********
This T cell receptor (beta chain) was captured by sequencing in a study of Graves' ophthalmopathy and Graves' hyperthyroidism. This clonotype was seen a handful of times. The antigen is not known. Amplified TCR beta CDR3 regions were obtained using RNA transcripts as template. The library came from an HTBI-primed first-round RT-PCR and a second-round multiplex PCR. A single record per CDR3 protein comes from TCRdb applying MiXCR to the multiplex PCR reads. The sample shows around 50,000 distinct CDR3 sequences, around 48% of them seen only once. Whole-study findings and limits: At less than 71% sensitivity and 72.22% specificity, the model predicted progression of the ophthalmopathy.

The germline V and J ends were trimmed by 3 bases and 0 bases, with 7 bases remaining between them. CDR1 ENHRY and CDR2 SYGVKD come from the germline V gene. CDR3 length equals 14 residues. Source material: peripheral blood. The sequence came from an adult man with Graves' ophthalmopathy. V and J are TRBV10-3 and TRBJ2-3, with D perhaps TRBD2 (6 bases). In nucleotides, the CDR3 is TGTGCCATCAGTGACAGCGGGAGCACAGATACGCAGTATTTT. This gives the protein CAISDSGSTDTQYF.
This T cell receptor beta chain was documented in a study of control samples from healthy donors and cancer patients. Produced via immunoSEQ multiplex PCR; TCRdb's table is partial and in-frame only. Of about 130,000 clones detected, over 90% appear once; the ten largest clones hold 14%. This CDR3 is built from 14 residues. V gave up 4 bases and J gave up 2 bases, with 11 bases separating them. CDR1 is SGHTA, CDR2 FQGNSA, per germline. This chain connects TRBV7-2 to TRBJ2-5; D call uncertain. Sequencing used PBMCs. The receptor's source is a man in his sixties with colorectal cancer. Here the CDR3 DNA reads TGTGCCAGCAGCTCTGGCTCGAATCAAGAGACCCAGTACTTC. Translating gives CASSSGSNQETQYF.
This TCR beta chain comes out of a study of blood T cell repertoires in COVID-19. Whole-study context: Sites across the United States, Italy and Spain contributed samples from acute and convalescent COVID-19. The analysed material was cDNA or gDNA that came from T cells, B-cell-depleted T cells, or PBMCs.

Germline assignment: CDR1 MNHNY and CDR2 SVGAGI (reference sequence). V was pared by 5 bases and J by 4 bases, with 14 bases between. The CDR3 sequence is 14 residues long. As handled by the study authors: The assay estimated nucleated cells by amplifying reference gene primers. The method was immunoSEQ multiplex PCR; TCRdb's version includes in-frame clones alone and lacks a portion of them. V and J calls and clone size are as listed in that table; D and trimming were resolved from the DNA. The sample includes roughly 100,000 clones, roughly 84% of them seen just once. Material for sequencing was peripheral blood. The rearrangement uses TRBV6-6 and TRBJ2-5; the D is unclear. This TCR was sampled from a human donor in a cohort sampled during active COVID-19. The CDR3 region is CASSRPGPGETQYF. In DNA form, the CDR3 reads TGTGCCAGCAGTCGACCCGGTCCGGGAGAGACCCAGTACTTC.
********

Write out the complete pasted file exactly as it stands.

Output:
This T cell receptor (beta chain) was captured by sequencing in a study of Graves' ophthalmopathy and Graves' hyperthyroidism. This clonotype was seen a handful of times. The antigen is not known. Amplified TCR beta CDR3 regions were obtained using RNA transcripts as template. The library came from an HTBI-primed first-round RT-PCR and a second-round multiplex PCR. A single record per CDR3 protein comes from TCRdb applying MiXCR to the multiplex PCR reads. The sample shows around 50,000 distinct CDR3 sequences, around 48% of them seen only once. Whole-study findings and limits: At less than 71% sensitivity and 72.22% specificity, the model predicted progression of the ophthalmopathy.

The germline V and J ends were trimmed by 3 bases and 0 bases, with 7 bases remaining between them. CDR1 ENHRY and CDR2 SYGVKD come from the germline V gene. CDR3 length equals 14 residues. Source material: peripheral blood. The sequence came from an adult man with Graves' ophthalmopathy. V and J are TRBV10-3 and TRBJ2-3, with D perhaps TRBD2 (6 bases). In nucleotides, the CDR3 is TGTGCCATCAGTGACAGCGGGAGCACAGATACGCAGTATTTT. This gives the protein CAISDSGSTDTQYF.
This T cell receptor beta chain was documented in a study of control samples from healthy donors and cancer patients. Produced via immunoSEQ multiplex PCR; TCRdb's table is partial and in-frame only. Of about 130,000 clones detected, over 90% appear once; the ten largest clones hold 14%. This CDR3 is built from 14 residues. V gave up 4 bases and J gave up 2 bases, with 11 bases separating them. CDR1 is SGHTA, CDR2 FQGNSA, per germline. This chain connects TRBV7-2 to TRBJ2-5; D call uncertain. Sequencing used PBMCs. The receptor's source is a man in his sixties with colorectal cancer. Here the CDR3 DNA reads TGTGCCAGCAGCTCTGGCTCGAATCAAGAGACCCAGTACTTC. Translating gives CASSSGSNQETQYF.
This TCR beta chain comes out of a study of blood T cell repertoires in COVID-19. Whole-study context: Sites across the United States, Italy and Spain contributed samples from acute and convalescent COVID-19. The analysed material was cDNA or gDNA that came from T cells, B-cell-depleted T cells, or PBMCs.

Germline assignment: CDR1 MNHNY and CDR2 SVGAGI (reference sequence). V was pared by 5 bases and J by 4 bases, with 14 bases between. The CDR3 sequence is 14 residues long. As handled by the study authors: The assay estimated nucleated cells by amplifying reference gene primers. The method was immunoSEQ multiplex PCR; TCRdb's version includes in-frame clones alone and lacks a portion of them. V and J calls and clone size are as listed in that table; D and trimming were resolved from the DNA. The sample includes roughly 100,000 clones, roughly 84% of them seen just once. Material for sequencing was peripheral blood. The rearrangement uses TRBV6-6 and TRBJ2-5; the D is unclear. This TCR was sampled from a human donor in a cohort sampled during active COVID-19. The CDR3 region is CASSRPGPGETQYF. In DNA form, the CDR3 reads TGTGCCAGCAGTCGACCCGGTCCGGGAGAGACCCAGTACTTC.